Florida 'don't say gay' law takes effect, White House says it hurts vulnerable students

Florida's 'don't say gay' law, supported by Gov. Ron Desantis and state Republicans, went into effect Friday. The White House said it hurts the most vulnerable students and makes them less free. Photo by Joe Marino/UPI | <a href="/News_Photos/lp/f238d7c62b95f2eef629bd7f387a0404/" target="_blank">License Photo</a>
Florida's 'don't say gay' law, supported by Gov. Ron Desantis and state Republicans, went into effect Friday. The White House said it hurts the most vulnerable students and makes them less free. Photo by Joe Marino/UPI | License Photo

July 1 (UPI) -- Florida's law prohibiting classroom discussion about sexual orientation or identity in primary grade levels went into effect on Friday.

Known as the "Don't Say Gay" law, the official title of the law is "Parental Rights In Education."


While the law does not actually bar use of the word gay, it requires teachers to reveal to parents if their children have "come out" -- or revealed -- to them that they are LGBTQ, as well as barring classroom instruction on "sexual orientation" and "gender identity" with children younger than third grade.

It also bars education on either topic "in a manner that that is not age-appropriate or developmentally appropriate for students in accordance with state standards."

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Republican lawmakers in Florida who support the law insist it is meant to strengthen parental rights over education.

But many parents, teachers, administrators and students say that while the law purports to be about parent's rights, it actually singles out LGBTQ+ students and teachers, taking away their rights in classrooms.


A White House statement Friday declared, "Today, some of Florida's most vulnerable students and families are more fearful and less free. As the state's shameful 'Don't Say Gay' law takes effect, state officials who claim to champion liberty are limiting the freedom of their fellow Americans simply to be themselves. "

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A spokeswoman for the Desantis campaign said Friday that the law is part of the governor's commitment to "putting students first and protecting parent's rights."

The law says that "a school district may not encourage classroom discussion about sexual orientation or gender identity in primary grade levels." And if that discussion happens in classrooms the law empowers parents to sue schools.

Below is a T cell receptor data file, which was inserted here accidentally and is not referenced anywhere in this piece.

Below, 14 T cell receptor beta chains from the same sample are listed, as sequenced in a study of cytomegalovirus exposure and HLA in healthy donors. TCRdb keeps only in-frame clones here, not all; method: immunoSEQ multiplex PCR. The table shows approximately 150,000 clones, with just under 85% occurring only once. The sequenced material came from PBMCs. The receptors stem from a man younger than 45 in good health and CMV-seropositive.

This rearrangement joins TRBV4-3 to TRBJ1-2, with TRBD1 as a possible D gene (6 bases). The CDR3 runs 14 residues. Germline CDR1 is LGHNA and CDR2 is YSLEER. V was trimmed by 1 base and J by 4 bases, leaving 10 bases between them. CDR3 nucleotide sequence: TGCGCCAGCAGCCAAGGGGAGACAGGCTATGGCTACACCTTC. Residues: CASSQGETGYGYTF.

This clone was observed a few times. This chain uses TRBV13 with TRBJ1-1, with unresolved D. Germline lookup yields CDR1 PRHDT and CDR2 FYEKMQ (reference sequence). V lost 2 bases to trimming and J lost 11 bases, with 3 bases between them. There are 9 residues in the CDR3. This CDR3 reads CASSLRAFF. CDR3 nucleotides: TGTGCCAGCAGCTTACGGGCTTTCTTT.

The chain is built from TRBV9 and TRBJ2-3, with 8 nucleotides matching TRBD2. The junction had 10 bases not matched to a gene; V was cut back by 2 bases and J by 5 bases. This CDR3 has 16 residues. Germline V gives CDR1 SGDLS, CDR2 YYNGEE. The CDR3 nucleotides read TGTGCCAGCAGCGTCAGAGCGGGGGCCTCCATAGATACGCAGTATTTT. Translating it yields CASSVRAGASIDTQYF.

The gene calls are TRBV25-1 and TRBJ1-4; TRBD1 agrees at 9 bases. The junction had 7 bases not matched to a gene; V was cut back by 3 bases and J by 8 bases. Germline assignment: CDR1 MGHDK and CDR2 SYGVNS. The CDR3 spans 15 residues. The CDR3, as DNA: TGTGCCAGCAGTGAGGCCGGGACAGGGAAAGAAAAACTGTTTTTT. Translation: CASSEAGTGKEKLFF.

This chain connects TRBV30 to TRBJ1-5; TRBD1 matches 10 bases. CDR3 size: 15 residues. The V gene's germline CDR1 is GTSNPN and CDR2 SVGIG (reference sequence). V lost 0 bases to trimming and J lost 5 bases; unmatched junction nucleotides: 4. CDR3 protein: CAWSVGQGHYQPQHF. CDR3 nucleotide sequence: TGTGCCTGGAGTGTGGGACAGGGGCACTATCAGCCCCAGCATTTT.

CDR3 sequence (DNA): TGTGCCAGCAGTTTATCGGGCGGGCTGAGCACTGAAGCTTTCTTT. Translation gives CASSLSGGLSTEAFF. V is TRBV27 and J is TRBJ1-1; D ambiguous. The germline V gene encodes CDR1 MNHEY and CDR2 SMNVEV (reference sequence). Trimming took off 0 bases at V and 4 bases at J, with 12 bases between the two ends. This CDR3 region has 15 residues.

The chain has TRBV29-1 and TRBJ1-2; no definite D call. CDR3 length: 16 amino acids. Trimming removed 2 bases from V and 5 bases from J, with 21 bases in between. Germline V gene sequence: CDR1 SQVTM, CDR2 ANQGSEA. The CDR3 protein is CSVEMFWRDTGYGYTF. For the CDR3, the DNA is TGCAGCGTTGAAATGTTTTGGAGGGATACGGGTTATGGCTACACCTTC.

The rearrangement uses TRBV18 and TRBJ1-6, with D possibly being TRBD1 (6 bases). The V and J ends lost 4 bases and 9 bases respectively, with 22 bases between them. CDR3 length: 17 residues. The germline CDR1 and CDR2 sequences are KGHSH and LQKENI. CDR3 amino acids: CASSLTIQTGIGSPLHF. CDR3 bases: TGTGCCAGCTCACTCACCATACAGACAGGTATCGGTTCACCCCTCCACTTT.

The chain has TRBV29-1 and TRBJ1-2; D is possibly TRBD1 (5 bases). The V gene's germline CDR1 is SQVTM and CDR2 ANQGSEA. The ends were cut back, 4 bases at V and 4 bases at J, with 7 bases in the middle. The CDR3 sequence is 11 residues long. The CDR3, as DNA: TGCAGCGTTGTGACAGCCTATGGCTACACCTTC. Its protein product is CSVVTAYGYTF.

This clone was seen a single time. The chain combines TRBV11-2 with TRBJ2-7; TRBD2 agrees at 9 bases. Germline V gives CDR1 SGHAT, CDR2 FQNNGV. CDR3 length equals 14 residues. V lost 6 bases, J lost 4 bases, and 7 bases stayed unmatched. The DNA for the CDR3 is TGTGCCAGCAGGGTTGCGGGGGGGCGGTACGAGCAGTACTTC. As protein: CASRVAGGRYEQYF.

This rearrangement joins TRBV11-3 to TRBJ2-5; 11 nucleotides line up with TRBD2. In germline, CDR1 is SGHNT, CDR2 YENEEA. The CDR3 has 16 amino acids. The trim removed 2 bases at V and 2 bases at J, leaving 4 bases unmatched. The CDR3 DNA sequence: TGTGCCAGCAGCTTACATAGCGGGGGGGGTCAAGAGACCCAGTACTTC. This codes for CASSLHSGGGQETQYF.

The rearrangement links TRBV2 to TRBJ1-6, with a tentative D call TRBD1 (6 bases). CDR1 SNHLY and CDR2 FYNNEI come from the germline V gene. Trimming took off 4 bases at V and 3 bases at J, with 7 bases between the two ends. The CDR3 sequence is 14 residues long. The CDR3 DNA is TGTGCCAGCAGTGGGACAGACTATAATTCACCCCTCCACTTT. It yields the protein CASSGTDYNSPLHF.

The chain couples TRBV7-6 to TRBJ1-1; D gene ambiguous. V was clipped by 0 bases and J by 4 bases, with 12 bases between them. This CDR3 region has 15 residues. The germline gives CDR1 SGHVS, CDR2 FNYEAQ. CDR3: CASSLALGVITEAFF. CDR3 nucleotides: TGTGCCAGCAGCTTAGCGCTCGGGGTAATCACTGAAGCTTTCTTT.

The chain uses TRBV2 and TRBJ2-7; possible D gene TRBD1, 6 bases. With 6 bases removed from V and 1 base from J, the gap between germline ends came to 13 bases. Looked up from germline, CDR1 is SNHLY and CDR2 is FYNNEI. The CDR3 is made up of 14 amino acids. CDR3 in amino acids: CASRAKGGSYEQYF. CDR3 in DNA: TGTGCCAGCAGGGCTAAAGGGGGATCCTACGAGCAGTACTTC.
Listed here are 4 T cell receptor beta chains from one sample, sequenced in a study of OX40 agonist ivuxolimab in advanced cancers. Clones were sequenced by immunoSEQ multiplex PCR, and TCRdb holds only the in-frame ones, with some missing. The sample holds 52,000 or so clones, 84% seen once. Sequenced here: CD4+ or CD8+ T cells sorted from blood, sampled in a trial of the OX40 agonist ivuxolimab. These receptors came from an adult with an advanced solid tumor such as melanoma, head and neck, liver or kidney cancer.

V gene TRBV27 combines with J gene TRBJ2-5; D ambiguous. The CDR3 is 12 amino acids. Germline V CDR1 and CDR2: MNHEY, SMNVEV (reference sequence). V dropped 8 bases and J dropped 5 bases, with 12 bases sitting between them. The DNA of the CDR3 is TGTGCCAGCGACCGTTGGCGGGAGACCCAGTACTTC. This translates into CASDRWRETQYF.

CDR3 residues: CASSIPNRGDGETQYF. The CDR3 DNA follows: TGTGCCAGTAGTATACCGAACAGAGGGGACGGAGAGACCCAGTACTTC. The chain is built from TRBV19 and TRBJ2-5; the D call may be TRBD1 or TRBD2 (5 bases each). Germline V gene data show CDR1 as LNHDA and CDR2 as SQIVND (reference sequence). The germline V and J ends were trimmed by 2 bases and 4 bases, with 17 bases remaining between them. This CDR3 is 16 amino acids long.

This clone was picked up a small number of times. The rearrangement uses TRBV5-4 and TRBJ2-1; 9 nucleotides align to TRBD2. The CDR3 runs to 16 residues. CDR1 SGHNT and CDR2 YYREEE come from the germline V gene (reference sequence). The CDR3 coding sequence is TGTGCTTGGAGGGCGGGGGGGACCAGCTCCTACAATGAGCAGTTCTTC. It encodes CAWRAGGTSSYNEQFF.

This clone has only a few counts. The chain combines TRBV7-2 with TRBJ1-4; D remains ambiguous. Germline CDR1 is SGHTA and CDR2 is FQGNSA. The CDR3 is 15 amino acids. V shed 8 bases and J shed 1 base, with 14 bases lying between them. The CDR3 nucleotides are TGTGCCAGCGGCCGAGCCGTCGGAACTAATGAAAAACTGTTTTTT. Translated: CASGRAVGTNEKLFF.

The White House noted that the law is already having a chilling effect with teachers expected to remove any visible references to LGBTQ+ people in their classrooms.

RELATED Florida lawmaker withdraws measure requiring schools to 'out' gay students

Teachers in Orange County, Fla., which includes the Orlando area, told WFTV-9 that they've been told to remove "Safe Space" stickers from their classroom doors, ordered to tell parents if a child has "come out" to them and have been discouraged from displaying photos with a same-sex spouse or discussing their families.

A representative for Orange County Public Schools said in a statement that a presentation during a seminar "posed hypothetical scenarios based upon the new statutes and verbal answers were provided based on the limited guidance from the Florida Department of Education."


WFTV-9 reported that, after a separate conversation with an OCPS official, the district is looking be extremely cautious until they get more clarity on the law -- including concerns that teachers could lose their teaching licenses if they violate it.

The school district in Leon County, Fla., where Florida's state capital Tallahassee is located, this week approved a guide for administrators and teachers to follow the new law. The guide is the result of an advisory committee created last summer after parents complained that the district's policies overstepped their rights.

At a commission meeting Wednesday, when the guide was unanimously adopted, the most contentious section was a requirement to report students who are open about their gender identity or sexual orientation to their parents -- "outing" them, or revealing this information without their permission.

The White House said the law is not "parent's rights," it's "discrimination, plain and simple," adding that the law "encourages bullying and threatens student's mental health, physical safety and well-being."

"The White House continues to lie about Florida's work to protect children as young as five years old from sexualized lesson plans," Lindsey Curnutte, a spokeswoman for the campaign, told Fox News Digital.

"Governor Desantis's pro-parent education agenda stands in stark contrast to the policies coming out of Washington as Joe Biden tries to steal lunch money from our kids to push woke gender ideology," Curnutte said.


Florida civil rights groups have filed a suit against the law.

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